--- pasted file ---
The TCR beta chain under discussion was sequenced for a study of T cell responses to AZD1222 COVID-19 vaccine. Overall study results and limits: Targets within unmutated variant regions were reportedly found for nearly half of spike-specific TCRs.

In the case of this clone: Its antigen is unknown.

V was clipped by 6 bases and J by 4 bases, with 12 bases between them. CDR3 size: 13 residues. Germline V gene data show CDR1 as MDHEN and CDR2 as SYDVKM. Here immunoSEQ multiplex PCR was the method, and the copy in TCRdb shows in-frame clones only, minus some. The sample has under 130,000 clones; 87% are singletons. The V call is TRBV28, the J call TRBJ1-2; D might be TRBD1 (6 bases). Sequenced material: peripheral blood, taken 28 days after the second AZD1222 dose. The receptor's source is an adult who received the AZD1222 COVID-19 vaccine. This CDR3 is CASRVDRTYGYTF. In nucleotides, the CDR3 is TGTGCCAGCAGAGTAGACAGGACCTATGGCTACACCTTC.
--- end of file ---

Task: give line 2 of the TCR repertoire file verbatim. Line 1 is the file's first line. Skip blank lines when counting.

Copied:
In the case of this clone: Its antigen is unknown.